Because we’re strong-willed creatives. We are so strong that we endure unendurable situations far longer than we should. We are deeply committed and we want to do our best for others.

I thought this might be a useful topic. I'm reading this blog, and she wrote a post about A.N.T.s (Ants, fleas...why is there so much bug talk? Lol)

Automatic Negative Thoughts

I haven't read the book that she's talking about, but it's definitely on my "to read" list.

I am not a huge fan of the positivity movement, but I do agree that our feelings often follow our thoughts and that if the majority of our thoughts are negative, that it's going to have an impact on both our emotional state, and our physical state.

And, thought it's difficult to catch the conscious automatic thoughts..."I'm fat" while looking at yourself in the mirror if we slow down and pay attention to what we're thinking, we can catch those thoughts and reframe them...

what *I* have a difficult time with are the unconscious automatic thoughts. The ones that I don't even realize that I'm having until it's too late and I'm in an anxious tailspin. I have to wonder, if I could catch and cut those thoughts off before they gathered steam, if I wouldn't be able to head those "episodes" off. It's like the conscious automatic thoughts are the pre-recorded tapes that our abusers gave us, that we have to stop...rewind, and tape over.

The unconscious thoughts are like malware that just constantly run in the background of all of our other programs. It's funny, I got some kind of virus on my computer a few weeks ago, and even though I've removed as much of it as I have the technical skills to hasn't quite been the same ever since.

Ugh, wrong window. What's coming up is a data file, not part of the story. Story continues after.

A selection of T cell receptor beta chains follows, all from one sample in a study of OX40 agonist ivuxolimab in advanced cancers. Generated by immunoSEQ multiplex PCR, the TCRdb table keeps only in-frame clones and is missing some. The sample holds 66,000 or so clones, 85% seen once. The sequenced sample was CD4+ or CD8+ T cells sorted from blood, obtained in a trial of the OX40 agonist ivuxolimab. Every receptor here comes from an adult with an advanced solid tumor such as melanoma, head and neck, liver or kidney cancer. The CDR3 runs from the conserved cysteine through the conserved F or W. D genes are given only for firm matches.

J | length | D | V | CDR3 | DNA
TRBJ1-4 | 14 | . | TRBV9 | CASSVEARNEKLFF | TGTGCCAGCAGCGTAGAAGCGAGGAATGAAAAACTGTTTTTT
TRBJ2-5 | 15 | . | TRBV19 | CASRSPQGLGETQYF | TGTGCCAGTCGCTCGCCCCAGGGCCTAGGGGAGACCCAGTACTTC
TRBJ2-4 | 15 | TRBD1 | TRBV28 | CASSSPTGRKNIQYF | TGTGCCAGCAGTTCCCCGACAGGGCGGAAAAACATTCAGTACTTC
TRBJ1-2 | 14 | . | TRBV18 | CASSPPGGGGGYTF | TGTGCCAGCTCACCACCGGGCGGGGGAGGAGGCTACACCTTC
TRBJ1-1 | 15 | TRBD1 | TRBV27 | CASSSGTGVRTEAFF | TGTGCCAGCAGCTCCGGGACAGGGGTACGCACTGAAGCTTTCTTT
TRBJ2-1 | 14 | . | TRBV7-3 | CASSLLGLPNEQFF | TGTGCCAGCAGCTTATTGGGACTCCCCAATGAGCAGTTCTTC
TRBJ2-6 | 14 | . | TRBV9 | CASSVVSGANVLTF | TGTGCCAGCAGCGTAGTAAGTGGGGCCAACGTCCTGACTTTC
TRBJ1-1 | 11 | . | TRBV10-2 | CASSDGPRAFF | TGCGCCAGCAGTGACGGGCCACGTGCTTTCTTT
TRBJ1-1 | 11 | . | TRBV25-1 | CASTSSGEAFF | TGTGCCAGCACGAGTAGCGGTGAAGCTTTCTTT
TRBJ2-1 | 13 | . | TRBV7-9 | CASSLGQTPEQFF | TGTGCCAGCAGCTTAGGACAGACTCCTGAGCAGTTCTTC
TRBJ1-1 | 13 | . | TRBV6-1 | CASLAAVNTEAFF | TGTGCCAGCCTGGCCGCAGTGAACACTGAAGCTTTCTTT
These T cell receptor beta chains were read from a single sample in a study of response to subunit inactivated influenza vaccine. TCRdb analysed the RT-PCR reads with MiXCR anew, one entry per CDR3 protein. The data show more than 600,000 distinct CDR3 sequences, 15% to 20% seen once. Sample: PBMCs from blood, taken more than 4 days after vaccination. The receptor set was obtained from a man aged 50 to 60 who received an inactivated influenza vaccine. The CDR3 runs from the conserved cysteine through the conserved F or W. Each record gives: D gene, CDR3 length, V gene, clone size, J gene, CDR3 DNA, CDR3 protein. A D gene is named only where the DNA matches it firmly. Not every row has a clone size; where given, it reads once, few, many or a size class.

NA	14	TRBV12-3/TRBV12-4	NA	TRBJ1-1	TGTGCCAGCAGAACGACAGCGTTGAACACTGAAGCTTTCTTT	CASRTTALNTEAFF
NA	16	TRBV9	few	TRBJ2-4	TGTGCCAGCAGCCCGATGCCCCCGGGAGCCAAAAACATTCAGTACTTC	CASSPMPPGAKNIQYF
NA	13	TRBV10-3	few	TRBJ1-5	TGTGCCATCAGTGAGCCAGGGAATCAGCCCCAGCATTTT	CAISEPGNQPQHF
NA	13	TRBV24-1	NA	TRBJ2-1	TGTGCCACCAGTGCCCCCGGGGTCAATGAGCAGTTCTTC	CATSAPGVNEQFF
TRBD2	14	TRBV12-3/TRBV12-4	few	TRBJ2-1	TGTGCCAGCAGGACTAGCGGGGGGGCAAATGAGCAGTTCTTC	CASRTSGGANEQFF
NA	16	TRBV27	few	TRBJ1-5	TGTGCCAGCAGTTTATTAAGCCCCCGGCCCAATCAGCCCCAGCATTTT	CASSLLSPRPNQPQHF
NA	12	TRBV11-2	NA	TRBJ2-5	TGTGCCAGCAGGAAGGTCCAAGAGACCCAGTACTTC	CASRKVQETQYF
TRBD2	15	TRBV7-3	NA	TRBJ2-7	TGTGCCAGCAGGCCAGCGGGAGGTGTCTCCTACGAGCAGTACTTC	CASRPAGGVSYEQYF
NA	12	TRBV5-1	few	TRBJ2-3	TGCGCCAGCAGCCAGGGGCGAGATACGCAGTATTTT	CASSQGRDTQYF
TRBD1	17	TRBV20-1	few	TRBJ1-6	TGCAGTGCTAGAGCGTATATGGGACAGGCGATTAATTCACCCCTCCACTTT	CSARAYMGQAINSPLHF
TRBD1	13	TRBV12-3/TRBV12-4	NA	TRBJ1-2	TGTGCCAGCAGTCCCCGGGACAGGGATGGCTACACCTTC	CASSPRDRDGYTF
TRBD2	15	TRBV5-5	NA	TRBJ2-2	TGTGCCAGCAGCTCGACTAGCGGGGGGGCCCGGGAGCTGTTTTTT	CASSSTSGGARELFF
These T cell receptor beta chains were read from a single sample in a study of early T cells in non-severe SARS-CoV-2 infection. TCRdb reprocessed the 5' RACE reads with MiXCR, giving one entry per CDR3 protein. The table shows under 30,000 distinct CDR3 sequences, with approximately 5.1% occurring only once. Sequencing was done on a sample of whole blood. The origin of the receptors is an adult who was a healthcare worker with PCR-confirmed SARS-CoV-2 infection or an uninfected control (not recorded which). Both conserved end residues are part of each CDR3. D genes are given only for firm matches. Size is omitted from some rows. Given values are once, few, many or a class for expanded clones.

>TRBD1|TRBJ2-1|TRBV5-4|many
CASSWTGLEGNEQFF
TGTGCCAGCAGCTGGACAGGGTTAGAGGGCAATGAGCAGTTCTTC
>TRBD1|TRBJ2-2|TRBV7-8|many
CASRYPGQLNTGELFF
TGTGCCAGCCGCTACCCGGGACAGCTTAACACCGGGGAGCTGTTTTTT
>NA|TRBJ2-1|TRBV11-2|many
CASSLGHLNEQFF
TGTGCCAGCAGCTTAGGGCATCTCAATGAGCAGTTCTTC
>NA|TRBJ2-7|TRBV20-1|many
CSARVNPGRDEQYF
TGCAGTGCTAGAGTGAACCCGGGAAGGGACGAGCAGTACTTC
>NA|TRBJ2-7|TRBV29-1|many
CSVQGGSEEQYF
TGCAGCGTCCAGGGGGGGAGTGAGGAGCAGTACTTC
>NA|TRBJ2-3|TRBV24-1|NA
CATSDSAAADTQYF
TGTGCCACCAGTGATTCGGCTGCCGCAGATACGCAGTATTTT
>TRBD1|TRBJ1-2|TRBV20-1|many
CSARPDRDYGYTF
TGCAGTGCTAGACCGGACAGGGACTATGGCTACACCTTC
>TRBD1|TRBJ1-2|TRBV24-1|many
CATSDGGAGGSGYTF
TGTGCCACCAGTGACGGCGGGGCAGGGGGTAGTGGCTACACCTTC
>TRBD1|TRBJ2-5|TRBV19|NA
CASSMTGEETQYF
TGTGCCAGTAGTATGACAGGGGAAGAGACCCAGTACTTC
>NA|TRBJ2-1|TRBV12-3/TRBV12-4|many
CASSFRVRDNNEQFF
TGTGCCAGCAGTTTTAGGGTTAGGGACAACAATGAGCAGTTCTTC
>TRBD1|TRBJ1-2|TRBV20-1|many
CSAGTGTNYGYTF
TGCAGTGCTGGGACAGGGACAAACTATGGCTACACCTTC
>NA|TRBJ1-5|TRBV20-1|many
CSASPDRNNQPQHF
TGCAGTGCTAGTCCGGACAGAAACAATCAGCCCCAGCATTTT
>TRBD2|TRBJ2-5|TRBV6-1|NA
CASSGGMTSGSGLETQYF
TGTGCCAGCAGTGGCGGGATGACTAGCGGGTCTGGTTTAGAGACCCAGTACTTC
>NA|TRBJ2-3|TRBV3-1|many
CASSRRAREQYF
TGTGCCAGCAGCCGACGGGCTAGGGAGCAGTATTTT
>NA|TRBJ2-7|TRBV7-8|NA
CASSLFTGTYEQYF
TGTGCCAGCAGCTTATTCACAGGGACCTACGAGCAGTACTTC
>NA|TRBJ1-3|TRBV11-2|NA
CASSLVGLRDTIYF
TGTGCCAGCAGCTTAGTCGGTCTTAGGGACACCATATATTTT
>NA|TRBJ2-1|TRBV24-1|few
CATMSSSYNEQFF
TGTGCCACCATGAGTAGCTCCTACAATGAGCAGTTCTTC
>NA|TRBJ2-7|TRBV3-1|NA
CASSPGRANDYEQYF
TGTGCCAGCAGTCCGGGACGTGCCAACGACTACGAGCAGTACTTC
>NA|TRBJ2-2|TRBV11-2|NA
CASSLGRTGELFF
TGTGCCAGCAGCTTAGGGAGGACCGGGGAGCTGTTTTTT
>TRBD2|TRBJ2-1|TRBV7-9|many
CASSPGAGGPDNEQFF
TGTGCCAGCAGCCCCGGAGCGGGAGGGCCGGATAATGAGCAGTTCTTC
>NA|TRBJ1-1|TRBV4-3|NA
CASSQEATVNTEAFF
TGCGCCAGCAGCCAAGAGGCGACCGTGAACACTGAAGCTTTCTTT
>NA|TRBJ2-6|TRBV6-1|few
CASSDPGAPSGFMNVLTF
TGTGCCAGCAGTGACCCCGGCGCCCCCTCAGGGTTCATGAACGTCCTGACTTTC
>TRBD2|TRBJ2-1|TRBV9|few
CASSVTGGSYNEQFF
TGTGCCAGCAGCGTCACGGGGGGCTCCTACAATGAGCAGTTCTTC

When I'm struggling with trying to get myself to function, to do the things I need to do...that's what I feel like is going on. Some kind of virus, or malware running in my background making everything else glitchy, and run slow.

Symptoms - Other / Feeling Fractured
« on: October 08, 2014, 05:50:31 PM »
I do not have dissociative identity disorder. (split personality)
That doesn't keep me from, at times, feeling very fractured. I've become more integrated than I least now when I'm with different people in my life, I feel a continuity in myself across those situations. I am no longer a "different person" when I'm with this group, or that person.

I am still very compartmentalized.

And, the more I delve into myself with this healing homework, the more "parts" of me, I find. And, I'm utilizing them as healing tools.

But man, there are days like when I'm having to negotiate with my inner kid so that I can eat a healthy meal, and negotiate with my inner teen to get off the darn internet so I can do some work, and I'm "talking" myself down off ledges, and...

...sometimes it just feels like it's very crowded inside my head. Too many captains of this ship and they don't want to let me have the wheel. 

Other / Sensitivity to Sound?
« on: October 08, 2014, 11:44:33 AM »
Do any of you experience sensitivity to sound? I had been chalking this up to me being an HSP (highly sensitive person) but I'm noticing more and more characteristics of that that cross over with c-ptsd as well. The sound issue has been getting worse this last year or so.

Web Sites, Support Groups & Organizations / Website and Facebook page
« on: October 08, 2014, 11:18:26 AM »
The website Emerging from broken has been a great source of insight to me. Darlene Ouimet doesn't actually mention C-PTSD, I don't think. I haven't read the book yet, and I haven't gone too far back in the blog but she puts up several posts a day on fb, which have been great for inspiring thoughts about my own journey from "broken." She is a survivor of several different kinds of child abuse, including sexual, emotional and neglect.

Here's her website:

Also check out her fb page:

General Discussion / Leveling Up in Recovery
« on: October 04, 2014, 03:23:54 PM »
So, I don't know if this will interest anyone.

I am part of this fitness network called Nerd Fitness. In it, we treat fitness like a video game where you do things to "level up" your character. (It's really called Nerd Fitness for a reason, lol) And the other day, I kind of started looking at this like that.